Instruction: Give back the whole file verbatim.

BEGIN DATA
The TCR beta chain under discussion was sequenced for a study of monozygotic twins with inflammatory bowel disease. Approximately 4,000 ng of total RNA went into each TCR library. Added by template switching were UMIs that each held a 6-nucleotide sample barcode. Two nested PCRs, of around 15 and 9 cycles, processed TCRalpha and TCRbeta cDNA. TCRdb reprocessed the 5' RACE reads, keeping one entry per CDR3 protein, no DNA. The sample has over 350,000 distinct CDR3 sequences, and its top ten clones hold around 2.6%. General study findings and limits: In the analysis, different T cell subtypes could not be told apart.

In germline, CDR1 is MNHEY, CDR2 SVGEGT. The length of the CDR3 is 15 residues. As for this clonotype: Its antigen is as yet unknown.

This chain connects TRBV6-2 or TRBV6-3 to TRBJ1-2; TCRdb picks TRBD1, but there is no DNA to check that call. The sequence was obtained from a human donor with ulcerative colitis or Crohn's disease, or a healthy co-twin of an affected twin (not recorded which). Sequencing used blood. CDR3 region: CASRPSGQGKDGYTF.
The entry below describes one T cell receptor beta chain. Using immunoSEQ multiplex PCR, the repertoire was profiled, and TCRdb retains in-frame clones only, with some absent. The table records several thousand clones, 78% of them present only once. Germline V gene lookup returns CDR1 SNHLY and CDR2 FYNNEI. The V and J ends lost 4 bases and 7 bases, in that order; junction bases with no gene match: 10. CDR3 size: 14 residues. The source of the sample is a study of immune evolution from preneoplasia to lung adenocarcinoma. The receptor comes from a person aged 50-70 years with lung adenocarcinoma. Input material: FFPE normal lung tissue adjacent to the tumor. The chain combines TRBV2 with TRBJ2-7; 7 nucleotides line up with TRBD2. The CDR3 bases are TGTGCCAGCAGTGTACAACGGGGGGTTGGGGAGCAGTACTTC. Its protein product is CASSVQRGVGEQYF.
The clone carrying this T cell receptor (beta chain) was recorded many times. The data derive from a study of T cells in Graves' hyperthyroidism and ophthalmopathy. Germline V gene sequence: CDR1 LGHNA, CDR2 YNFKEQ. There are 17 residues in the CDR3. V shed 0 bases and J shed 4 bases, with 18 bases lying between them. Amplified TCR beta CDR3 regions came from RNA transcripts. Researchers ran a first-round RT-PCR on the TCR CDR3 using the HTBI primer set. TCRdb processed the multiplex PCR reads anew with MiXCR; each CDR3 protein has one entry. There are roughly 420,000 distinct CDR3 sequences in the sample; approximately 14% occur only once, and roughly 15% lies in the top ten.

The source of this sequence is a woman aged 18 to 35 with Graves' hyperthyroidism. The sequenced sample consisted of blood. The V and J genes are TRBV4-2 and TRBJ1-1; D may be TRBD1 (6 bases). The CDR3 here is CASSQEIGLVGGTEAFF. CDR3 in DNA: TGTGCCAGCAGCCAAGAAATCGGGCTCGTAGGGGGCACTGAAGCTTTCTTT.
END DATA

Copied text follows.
The TCR beta chain under discussion was sequenced for a study of monozygotic twins with inflammatory bowel disease. Approximately 4,000 ng of total RNA went into each TCR library. Added by template switching were UMIs that each held a 6-nucleotide sample barcode. Two nested PCRs, of around 15 and 9 cycles, processed TCRalpha and TCRbeta cDNA. TCRdb reprocessed the 5' RACE reads, keeping one entry per CDR3 protein, no DNA. The sample has over 350,000 distinct CDR3 sequences, and its top ten clones hold around 2.6%. General study findings and limits: In the analysis, different T cell subtypes could not be told apart.

In germline, CDR1 is MNHEY, CDR2 SVGEGT. The length of the CDR3 is 15 residues. As for this clonotype: Its antigen is as yet unknown.

This chain connects TRBV6-2 or TRBV6-3 to TRBJ1-2; TCRdb picks TRBD1, but there is no DNA to check that call. The sequence was obtained from a human donor with ulcerative colitis or Crohn's disease, or a healthy co-twin of an affected twin (not recorded which). Sequencing used blood. CDR3 region: CASRPSGQGKDGYTF.
The entry below describes one T cell receptor beta chain. Using immunoSEQ multiplex PCR, the repertoire was profiled, and TCRdb retains in-frame clones only, with some absent. The table records several thousand clones, 78% of them present only once. Germline V gene lookup returns CDR1 SNHLY and CDR2 FYNNEI. The V and J ends lost 4 bases and 7 bases, in that order; junction bases with no gene match: 10. CDR3 size: 14 residues. The source of the sample is a study of immune evolution from preneoplasia to lung adenocarcinoma. The receptor comes from a person aged 50-70 years with lung adenocarcinoma. Input material: FFPE normal lung tissue adjacent to the tumor. The chain combines TRBV2 with TRBJ2-7; 7 nucleotides line up with TRBD2. The CDR3 bases are TGTGCCAGCAGTGTACAACGGGGGGTTGGGGAGCAGTACTTC. Its protein product is CASSVQRGVGEQYF.
The clone carrying this T cell receptor (beta chain) was recorded many times. The data derive from a study of T cells in Graves' hyperthyroidism and ophthalmopathy. Germline V gene sequence: CDR1 LGHNA, CDR2 YNFKEQ. There are 17 residues in the CDR3. V shed 0 bases and J shed 4 bases, with 18 bases lying between them. Amplified TCR beta CDR3 regions came from RNA transcripts. Researchers ran a first-round RT-PCR on the TCR CDR3 using the HTBI primer set. TCRdb processed the multiplex PCR reads anew with MiXCR; each CDR3 protein has one entry. There are roughly 420,000 distinct CDR3 sequences in the sample; approximately 14% occur only once, and roughly 15% lies in the top ten.

The source of this sequence is a woman aged 18 to 35 with Graves' hyperthyroidism. The sequenced sample consisted of blood. The V and J genes are TRBV4-2 and TRBJ1-1; D may be TRBD1 (6 bases). The CDR3 here is CASSQEIGLVGGTEAFF. CDR3 in DNA: TGTGCCAGCAGCCAAGAAATCGGGCTCGTAGGGGGCACTGAAGCTTTCTTT.